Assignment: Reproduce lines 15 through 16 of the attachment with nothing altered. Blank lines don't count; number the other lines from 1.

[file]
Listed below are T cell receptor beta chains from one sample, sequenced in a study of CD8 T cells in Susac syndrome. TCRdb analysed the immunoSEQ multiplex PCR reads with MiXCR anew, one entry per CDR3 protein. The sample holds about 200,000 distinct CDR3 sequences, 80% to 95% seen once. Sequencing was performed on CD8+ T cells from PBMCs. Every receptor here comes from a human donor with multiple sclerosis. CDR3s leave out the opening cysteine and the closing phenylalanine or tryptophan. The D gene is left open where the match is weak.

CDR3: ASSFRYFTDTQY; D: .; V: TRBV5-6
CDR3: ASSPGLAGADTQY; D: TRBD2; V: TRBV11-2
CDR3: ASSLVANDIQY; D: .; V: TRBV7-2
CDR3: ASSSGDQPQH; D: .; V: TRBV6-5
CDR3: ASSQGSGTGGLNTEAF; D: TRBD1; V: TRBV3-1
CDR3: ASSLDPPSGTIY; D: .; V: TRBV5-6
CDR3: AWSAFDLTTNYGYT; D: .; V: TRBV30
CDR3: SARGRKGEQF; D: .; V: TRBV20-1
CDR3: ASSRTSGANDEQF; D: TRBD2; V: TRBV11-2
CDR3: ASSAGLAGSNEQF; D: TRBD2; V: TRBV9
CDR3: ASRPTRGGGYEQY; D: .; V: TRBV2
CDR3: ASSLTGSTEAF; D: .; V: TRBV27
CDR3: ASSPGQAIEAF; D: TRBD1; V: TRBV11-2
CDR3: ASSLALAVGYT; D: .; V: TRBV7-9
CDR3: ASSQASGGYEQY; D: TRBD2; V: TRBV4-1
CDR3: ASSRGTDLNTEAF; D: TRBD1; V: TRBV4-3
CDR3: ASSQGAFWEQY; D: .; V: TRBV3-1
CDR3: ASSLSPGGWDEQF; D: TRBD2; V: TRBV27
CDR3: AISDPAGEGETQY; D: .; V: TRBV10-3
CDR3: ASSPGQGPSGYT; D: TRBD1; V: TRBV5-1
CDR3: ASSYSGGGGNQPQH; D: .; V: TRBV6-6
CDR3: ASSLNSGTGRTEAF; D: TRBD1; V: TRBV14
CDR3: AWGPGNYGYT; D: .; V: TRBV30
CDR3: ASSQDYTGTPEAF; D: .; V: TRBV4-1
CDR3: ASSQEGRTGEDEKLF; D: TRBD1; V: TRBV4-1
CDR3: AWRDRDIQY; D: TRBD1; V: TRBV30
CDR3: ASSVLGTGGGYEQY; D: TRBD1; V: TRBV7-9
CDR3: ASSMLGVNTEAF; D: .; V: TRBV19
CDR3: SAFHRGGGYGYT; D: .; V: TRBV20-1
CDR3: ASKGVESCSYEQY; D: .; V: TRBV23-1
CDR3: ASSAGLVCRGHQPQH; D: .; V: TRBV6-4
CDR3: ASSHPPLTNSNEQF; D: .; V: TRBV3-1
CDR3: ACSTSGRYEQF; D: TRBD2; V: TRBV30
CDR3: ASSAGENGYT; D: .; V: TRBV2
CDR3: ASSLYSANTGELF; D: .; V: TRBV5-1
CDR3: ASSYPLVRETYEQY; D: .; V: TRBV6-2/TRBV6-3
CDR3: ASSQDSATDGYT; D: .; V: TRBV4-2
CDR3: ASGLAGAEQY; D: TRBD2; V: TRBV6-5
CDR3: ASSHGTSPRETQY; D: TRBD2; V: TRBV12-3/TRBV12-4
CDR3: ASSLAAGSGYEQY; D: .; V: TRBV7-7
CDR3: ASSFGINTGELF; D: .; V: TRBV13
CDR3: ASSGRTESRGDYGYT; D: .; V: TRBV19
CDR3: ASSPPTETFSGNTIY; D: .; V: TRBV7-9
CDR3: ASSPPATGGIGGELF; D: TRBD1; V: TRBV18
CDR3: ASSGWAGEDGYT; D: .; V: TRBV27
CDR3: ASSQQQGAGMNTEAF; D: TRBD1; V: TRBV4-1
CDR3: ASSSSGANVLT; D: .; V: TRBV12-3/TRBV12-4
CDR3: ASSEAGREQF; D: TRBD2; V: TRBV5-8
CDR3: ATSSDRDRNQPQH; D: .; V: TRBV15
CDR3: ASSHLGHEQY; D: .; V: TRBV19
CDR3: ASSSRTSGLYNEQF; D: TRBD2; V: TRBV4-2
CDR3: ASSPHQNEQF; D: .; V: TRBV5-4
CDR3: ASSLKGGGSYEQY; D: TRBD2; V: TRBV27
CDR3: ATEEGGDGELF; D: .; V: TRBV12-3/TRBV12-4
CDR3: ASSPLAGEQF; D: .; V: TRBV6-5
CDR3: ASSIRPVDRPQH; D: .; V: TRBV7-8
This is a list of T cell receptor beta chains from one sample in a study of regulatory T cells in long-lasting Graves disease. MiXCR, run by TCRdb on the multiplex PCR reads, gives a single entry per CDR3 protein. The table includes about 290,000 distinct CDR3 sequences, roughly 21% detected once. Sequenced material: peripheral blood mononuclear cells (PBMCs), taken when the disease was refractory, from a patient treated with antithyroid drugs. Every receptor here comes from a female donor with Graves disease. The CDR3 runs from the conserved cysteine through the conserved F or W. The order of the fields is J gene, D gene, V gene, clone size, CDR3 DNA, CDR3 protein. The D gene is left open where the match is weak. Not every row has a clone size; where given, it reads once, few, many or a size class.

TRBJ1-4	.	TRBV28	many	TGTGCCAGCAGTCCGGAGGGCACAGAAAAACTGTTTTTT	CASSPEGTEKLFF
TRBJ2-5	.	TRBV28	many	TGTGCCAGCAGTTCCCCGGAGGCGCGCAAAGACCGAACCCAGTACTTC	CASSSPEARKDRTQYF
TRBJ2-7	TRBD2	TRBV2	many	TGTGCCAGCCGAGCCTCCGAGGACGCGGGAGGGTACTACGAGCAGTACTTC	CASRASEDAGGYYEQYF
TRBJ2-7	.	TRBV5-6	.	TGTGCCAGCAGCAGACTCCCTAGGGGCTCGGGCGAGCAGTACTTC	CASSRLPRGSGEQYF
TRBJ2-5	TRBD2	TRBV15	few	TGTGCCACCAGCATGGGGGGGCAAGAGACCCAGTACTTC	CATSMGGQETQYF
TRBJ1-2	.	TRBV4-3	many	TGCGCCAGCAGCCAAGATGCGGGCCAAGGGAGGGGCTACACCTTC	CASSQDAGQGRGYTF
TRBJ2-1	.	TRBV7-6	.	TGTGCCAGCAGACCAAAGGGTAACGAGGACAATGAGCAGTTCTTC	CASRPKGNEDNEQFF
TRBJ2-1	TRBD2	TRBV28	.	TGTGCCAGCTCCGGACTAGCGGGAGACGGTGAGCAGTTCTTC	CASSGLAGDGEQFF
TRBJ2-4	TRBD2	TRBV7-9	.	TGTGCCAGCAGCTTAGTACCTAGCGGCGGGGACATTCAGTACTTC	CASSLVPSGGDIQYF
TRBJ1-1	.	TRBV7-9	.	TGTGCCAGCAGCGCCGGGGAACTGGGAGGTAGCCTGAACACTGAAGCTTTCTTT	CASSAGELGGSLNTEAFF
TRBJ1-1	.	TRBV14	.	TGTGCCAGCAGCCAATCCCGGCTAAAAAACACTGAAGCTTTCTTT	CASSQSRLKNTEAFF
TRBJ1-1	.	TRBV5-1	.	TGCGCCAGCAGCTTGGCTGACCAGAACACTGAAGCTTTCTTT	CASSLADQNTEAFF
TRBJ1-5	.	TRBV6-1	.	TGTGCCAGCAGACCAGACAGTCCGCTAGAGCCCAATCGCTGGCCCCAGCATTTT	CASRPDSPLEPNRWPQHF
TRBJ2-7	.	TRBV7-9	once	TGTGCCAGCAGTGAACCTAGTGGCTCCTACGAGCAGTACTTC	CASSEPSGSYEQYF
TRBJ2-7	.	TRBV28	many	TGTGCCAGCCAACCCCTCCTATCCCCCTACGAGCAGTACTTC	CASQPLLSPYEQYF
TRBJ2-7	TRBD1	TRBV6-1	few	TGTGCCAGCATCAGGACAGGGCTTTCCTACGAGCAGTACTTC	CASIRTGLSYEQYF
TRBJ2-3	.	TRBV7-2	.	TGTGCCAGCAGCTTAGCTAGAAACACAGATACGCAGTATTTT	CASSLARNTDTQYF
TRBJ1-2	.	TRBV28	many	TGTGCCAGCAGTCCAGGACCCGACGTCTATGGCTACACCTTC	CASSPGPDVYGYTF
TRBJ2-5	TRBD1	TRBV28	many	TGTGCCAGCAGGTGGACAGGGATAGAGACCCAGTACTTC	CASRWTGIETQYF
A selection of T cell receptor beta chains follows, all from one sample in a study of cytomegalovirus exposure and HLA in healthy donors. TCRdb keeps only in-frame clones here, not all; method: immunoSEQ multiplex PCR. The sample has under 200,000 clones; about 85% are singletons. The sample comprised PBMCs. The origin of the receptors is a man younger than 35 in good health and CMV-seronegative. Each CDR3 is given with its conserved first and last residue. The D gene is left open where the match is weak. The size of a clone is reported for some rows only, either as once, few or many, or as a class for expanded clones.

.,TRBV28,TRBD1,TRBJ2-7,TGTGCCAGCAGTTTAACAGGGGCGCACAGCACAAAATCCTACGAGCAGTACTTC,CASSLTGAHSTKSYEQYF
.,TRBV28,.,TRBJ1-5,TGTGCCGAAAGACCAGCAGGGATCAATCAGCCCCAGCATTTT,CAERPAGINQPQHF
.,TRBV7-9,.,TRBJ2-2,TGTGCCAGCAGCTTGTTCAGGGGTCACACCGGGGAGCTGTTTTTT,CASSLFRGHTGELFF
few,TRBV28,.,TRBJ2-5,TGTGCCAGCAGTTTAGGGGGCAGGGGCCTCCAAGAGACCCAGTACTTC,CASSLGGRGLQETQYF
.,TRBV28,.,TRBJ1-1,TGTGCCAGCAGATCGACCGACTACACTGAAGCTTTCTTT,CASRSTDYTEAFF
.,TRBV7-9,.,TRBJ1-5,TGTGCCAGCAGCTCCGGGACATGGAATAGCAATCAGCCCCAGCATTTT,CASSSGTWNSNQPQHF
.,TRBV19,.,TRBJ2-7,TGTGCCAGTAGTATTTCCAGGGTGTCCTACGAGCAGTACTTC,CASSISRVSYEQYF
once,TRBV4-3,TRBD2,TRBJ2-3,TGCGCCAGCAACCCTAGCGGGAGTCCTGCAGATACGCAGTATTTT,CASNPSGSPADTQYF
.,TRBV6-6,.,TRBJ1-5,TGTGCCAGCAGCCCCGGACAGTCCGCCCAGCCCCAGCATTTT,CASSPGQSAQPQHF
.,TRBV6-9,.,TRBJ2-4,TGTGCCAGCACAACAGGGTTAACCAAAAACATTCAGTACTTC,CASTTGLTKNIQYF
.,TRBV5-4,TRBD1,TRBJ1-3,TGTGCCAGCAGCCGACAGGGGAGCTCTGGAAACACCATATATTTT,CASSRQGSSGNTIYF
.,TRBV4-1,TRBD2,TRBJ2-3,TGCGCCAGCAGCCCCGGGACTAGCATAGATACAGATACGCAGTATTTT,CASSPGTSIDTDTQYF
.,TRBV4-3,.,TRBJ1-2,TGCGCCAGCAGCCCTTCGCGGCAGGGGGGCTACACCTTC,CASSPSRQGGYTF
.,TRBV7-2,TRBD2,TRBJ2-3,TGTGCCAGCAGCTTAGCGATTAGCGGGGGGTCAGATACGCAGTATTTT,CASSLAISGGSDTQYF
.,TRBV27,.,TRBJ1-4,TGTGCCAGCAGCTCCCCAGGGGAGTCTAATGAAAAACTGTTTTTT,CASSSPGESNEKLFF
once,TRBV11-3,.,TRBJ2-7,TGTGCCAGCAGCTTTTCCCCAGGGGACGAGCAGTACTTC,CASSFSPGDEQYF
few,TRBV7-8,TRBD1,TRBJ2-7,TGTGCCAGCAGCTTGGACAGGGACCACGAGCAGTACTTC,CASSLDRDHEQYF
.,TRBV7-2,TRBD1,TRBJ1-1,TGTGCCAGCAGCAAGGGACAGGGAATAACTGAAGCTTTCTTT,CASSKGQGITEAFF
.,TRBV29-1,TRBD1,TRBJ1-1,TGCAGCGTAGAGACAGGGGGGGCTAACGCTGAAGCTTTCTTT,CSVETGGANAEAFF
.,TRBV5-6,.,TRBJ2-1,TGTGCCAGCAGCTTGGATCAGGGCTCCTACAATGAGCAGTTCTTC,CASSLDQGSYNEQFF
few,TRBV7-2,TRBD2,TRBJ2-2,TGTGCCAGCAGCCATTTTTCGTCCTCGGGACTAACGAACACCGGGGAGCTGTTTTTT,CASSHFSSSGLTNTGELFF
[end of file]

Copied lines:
CDR3: ASSLALAVGYT; D: .; V: TRBV7-9
CDR3: ASSQASGGYEQY; D: TRBD2; V: TRBV4-1